PIONEERS, EXPLORING, GLAMPING AND HERITAGE
Each time we visit Longreach, we discover something new in this heritage area. It’s an easy town to get around, no crowds, no traffic and limitless horizons. The skies are always clear and the air is crisp in winter and warm in summer. There is a lot to experience and with limited time available to us, we planned ahead and made the most of every moment. The big excitement for the kids was the glamping experience!
Mitchell Grass retreat http://mitchellgrassretreat.com.au is a tented glamping resort close to town on the Muttaburra Highway. We have stayed in many African safari tents over the years and this one rates very highly and, in fact, is super luxurious! There are 15 canvas tents which are either King or twin size all with ensuites and a private deck. We loved the fire pit in front and at night the kids roasted marshmallows whilst watching the night sky. Breakfast baskets are delivered to your room each day and are delicious. Self catering is easy with a mini kitchenette fully equipped and a barbecue at each room.
The first night we chose to go to Smithy’s Outback Dinner and Show on the banks of the Thomson River. The dinner was delicious – camp oven themed with damper and billy tea or wine and beer – followed by a show on the river stage. The performer told stories and sang songs all with a country theme. His two border collie dogs, although not part of the show, sat quietly on the stage and captivated everyone!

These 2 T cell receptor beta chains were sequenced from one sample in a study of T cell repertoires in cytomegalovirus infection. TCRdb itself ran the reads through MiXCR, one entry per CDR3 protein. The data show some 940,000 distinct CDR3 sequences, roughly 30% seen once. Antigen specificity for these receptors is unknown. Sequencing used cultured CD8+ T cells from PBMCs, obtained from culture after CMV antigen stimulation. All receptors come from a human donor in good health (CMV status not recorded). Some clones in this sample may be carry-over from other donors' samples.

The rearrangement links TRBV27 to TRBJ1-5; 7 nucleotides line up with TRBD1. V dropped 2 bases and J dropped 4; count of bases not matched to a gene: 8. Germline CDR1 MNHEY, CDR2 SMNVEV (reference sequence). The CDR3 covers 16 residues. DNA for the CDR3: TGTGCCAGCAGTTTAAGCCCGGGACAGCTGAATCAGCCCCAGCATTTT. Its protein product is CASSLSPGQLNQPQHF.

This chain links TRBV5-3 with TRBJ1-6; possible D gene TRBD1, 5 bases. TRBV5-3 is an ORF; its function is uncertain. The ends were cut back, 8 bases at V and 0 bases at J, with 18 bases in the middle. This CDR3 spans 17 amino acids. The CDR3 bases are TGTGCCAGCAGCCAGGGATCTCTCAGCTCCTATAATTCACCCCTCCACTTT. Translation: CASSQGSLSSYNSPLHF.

The Stockman’s Hall of Fame and Outback Heritage Centre was originally opened by the Queen in 1988 and was recently refurbished and reopened in April of this year. It has been modernised and has interactive and immersive experiences and is wonderful for all ages. It brings to life the rugged landscape of the outback, revealing the incredible and sometimes unknown stories of the everyday people who lived and worked on the stock routes. Allow lots of time for this!
After wandering around the museum for a couple of hours, it was nice to sit down in the outdoor theatre and watch the Outback Stockman’s Show. The Showman, Lachie Cosser tells the story of real life stockmen and women who work on the land today as well as telling tales of what it was like in the past. He had working dogs, horses, sheep and a quiet bull to entertain us and his young son gave a whip cracking display. http://stockmanshalloffame.com.au
After a quick lunch in a very hip cafe serving both vegan and cafe style meals, we headed to the Qantas Founders Museum http://qfom.com.au. With so many different tours and experiences, it is important to book ahead. I was particularly interested in the main museum and the Catalina Display – these displays tell the story of Qantas from the outback days and what life was like in 1920’s outback Queensland to the present day. With so much to see – oral displays, video talks, artifacts and interactive exhibits you could easily spend a couple of hours here before going to the Aviation Park and walking through various aircraft.
Best time to visit this lovely outback town is probably in the winter months – at least for me – and we will definitely be back to check out some of the experiences we didn’t have time to do! I can honestly say that here there is something for everyone.